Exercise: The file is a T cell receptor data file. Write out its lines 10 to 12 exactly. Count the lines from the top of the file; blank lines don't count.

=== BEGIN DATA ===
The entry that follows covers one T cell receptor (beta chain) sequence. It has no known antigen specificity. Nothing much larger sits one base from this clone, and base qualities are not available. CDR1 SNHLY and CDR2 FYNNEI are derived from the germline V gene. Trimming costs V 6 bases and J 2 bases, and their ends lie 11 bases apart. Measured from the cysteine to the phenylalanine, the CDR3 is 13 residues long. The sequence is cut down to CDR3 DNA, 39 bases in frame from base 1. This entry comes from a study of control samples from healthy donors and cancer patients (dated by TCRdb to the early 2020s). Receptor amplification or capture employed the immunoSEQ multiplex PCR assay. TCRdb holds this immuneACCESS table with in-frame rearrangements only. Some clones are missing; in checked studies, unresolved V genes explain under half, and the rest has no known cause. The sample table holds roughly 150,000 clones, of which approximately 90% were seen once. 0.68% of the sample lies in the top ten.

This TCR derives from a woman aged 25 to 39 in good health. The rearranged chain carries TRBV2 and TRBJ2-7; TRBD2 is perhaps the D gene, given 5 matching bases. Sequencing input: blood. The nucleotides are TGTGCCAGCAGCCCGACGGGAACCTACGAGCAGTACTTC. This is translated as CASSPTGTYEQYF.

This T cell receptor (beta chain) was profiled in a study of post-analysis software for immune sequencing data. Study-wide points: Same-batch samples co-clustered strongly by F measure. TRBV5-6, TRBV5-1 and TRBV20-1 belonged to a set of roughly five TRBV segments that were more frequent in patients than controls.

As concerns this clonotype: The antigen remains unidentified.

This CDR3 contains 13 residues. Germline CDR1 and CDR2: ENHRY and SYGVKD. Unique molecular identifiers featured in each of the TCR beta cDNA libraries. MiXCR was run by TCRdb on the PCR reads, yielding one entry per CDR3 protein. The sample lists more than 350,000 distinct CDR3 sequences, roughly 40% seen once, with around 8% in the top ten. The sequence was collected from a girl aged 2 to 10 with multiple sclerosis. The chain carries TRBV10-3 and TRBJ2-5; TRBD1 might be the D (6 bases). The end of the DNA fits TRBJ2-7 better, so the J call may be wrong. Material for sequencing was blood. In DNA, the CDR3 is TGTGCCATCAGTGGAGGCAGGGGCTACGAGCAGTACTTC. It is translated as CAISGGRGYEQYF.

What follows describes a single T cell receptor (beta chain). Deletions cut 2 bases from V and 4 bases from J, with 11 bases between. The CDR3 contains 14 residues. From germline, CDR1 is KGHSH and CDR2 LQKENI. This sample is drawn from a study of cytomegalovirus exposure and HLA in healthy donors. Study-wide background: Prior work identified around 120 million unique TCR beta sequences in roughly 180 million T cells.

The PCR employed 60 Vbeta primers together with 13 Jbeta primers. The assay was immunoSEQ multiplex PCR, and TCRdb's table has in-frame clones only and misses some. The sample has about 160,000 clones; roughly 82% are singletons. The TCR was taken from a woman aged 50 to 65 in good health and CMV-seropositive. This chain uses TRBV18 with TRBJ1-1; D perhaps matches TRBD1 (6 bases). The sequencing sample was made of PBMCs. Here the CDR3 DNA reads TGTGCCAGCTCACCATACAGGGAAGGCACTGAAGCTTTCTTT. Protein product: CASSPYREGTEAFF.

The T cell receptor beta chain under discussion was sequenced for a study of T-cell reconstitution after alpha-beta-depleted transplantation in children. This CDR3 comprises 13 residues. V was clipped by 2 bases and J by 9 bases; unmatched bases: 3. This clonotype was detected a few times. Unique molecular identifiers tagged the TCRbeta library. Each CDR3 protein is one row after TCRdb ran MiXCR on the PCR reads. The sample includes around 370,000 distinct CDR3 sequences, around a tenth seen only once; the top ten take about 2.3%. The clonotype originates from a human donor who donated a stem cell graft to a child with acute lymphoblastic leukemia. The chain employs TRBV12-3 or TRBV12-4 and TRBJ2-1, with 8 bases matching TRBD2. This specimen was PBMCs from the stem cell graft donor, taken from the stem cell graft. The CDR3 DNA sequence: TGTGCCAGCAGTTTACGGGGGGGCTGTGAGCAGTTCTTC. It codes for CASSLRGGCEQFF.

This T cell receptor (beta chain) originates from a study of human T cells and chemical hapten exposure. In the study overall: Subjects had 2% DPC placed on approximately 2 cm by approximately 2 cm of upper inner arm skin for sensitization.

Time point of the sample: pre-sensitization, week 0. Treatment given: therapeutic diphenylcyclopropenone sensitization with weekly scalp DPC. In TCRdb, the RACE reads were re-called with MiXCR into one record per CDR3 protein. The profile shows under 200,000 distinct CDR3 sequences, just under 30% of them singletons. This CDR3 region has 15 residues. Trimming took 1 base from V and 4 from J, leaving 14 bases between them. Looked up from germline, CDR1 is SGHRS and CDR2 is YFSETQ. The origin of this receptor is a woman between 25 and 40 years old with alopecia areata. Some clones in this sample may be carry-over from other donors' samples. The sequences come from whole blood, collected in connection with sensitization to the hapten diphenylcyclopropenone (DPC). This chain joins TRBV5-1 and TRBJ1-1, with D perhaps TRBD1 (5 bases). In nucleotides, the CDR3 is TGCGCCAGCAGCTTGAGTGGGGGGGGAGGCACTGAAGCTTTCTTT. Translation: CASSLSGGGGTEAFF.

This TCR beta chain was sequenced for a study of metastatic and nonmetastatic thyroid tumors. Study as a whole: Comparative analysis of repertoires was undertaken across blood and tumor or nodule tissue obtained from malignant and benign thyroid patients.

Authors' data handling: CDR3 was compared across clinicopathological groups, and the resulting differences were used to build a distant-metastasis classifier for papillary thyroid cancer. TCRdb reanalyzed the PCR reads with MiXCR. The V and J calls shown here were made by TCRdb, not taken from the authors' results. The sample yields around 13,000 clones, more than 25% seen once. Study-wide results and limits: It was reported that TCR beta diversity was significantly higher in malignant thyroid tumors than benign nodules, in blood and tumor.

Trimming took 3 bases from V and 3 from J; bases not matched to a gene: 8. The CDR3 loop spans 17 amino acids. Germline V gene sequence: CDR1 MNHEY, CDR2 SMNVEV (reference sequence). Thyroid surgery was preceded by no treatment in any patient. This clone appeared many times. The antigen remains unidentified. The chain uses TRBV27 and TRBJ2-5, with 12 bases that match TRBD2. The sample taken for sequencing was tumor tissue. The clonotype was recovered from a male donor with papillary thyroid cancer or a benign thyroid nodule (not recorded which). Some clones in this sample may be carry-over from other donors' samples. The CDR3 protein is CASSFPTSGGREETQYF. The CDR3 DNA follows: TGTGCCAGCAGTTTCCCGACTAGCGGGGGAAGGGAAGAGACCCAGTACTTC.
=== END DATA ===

Time point of the sample: pre-sensitization, week 0. Treatment given: therapeutic diphenylcyclopropenone sensitization with weekly scalp DPC. In TCRdb, the RACE reads were re-called with MiXCR into one record per CDR3 protein. The profile shows under 200,000 distinct CDR3 sequences, just under 30% of them singletons. This CDR3 region has 15 residues. Trimming took 1 base from V and 4 from J, leaving 14 bases between them. Looked up from germline, CDR1 is SGHRS and CDR2 is YFSETQ. The origin of this receptor is a woman between 25 and 40 years old with alopecia areata. Some clones in this sample may be carry-over from other donors' samples. The sequences come from whole blood, collected in connection with sensitization to the hapten diphenylcyclopropenone (DPC). This chain joins TRBV5-1 and TRBJ1-1, with D perhaps TRBD1 (5 bases). In nucleotides, the CDR3 is TGCGCCAGCAGCTTGAGTGGGGGGGGAGGCACTGAAGCTTTCTTT. Translation: CASSLSGGGGTEAFF.

This TCR beta chain was sequenced for a study of metastatic and nonmetastatic thyroid tumors. Study as a whole: Comparative analysis of repertoires was undertaken across blood and tumor or nodule tissue obtained from malignant and benign thyroid patients.

Authors' data handling: CDR3 was compared across clinicopathological groups, and the resulting differences were used to build a distant-metastasis classifier for papillary thyroid cancer. TCRdb reanalyzed the PCR reads with MiXCR. The V and J calls shown here were made by TCRdb, not taken from the authors' results. The sample yields around 13,000 clones, more than 25% seen once. Study-wide results and limits: It was reported that TCR beta diversity was significantly higher in malignant thyroid tumors than benign nodules, in blood and tumor.